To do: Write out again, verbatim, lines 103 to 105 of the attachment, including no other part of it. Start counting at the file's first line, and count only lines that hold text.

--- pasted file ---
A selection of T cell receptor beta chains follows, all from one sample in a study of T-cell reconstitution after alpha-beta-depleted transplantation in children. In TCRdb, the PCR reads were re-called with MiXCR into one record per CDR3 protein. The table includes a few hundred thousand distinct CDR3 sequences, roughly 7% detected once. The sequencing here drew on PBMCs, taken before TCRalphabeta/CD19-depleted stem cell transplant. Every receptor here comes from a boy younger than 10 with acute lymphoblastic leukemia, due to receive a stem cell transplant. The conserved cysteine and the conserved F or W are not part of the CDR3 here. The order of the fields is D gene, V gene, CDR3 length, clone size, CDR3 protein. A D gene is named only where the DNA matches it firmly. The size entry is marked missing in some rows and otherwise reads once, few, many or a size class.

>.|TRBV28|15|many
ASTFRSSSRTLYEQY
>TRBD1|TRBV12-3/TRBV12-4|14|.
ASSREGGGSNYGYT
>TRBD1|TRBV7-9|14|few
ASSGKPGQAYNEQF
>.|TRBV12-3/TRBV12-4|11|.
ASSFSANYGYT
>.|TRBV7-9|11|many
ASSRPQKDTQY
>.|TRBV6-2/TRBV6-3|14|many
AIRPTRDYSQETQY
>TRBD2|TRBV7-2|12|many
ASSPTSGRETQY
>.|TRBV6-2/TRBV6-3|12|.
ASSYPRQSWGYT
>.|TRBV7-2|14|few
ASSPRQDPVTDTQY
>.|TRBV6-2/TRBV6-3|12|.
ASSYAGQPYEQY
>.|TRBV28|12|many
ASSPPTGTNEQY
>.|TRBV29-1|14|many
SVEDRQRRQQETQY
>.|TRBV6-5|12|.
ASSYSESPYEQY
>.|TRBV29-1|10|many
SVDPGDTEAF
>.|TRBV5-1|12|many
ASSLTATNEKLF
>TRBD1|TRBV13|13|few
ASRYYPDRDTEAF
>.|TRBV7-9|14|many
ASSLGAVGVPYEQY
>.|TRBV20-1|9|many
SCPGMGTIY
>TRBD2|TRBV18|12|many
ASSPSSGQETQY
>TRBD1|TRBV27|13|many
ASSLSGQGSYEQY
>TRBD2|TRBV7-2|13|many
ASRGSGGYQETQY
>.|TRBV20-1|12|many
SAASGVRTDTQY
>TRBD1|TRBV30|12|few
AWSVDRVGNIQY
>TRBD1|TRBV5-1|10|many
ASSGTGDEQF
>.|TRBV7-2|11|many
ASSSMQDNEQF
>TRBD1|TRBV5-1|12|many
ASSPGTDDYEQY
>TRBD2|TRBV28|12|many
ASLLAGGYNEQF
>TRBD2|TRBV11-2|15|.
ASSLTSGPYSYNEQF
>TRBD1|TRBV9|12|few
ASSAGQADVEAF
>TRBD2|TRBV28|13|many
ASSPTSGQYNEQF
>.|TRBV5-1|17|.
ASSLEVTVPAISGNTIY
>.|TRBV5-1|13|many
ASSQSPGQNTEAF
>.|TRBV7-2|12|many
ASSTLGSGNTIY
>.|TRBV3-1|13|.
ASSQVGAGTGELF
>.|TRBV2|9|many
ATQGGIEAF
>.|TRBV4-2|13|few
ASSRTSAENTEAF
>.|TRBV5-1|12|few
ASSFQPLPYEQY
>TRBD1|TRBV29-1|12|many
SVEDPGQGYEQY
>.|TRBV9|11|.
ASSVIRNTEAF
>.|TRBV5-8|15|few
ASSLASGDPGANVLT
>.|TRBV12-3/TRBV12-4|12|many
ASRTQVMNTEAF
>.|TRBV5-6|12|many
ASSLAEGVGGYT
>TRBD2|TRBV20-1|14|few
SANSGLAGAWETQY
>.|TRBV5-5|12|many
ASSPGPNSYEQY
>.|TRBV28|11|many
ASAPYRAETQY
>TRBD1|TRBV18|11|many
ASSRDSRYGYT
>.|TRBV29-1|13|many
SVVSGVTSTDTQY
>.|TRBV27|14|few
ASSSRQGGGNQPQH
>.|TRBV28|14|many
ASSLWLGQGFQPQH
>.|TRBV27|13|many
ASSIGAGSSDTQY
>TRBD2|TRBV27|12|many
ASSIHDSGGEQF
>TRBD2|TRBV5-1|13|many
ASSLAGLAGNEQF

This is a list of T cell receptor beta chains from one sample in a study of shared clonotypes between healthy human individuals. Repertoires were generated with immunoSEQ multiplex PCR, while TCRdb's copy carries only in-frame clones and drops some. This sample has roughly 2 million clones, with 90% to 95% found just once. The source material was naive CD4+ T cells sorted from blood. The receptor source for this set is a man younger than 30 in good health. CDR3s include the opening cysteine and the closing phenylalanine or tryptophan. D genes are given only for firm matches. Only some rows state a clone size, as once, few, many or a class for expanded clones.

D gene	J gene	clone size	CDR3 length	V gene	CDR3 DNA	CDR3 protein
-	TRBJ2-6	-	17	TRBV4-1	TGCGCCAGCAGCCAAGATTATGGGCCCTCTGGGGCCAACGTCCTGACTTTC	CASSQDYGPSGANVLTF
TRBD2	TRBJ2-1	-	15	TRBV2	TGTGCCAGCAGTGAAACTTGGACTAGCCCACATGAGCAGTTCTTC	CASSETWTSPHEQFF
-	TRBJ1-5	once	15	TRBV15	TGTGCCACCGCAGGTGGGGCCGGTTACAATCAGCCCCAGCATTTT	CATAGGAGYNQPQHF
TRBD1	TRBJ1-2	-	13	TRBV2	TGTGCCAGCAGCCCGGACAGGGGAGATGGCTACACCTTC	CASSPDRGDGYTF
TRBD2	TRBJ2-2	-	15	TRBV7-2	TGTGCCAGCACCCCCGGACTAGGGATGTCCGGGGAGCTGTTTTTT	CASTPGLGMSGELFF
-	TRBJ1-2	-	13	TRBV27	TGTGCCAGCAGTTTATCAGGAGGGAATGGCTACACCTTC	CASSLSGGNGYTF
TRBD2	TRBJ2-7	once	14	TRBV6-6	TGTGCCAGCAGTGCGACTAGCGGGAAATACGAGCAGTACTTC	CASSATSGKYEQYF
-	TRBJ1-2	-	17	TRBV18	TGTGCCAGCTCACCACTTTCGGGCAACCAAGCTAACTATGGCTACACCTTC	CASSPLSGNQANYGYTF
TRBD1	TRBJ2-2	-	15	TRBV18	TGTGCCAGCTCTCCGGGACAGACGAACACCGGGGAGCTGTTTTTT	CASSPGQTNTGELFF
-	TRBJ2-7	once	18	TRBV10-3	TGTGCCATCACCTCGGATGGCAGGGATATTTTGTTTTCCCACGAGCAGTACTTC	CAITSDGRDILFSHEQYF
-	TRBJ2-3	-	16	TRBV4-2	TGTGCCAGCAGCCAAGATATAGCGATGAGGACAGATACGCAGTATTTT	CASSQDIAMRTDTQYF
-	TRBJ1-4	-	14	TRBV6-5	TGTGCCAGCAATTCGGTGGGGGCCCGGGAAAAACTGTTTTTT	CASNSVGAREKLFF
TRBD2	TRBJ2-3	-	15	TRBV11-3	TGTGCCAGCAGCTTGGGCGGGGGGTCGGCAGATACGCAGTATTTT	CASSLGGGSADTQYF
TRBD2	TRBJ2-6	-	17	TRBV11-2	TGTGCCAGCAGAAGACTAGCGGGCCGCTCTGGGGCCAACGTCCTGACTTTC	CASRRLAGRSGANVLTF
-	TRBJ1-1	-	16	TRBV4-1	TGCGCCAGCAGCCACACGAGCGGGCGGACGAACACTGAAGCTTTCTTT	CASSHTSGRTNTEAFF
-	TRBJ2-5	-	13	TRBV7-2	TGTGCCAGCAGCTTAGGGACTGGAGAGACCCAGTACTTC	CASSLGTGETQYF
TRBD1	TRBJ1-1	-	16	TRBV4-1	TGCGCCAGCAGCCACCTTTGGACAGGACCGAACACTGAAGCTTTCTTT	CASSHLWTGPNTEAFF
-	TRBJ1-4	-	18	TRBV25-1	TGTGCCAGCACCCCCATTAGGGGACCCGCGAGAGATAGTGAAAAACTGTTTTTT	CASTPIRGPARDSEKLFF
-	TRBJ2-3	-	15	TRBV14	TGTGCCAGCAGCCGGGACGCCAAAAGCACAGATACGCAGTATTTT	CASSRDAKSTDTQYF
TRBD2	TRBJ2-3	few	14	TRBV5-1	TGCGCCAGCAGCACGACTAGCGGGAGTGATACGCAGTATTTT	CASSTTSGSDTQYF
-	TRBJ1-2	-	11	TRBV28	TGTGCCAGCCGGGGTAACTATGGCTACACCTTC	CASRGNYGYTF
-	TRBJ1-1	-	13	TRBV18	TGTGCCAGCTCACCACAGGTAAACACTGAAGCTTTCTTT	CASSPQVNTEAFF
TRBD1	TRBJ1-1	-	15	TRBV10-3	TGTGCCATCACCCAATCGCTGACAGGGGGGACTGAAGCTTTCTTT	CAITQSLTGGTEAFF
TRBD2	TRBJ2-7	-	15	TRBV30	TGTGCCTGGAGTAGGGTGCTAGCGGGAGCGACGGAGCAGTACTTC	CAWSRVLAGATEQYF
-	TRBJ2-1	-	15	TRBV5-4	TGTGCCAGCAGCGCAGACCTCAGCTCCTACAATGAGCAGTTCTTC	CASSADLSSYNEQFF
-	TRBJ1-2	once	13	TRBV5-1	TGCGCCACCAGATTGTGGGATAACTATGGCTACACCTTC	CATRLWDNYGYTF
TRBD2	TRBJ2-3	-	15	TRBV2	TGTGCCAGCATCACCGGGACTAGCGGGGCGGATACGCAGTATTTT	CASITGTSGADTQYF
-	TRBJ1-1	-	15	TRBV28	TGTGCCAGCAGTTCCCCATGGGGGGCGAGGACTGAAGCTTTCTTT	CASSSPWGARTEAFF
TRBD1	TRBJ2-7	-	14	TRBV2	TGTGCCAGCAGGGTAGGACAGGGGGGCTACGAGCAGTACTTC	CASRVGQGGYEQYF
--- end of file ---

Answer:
ASSIHDSGGEQF
>TRBD2|TRBV5-1|13|many
ASSLAGLAGNEQF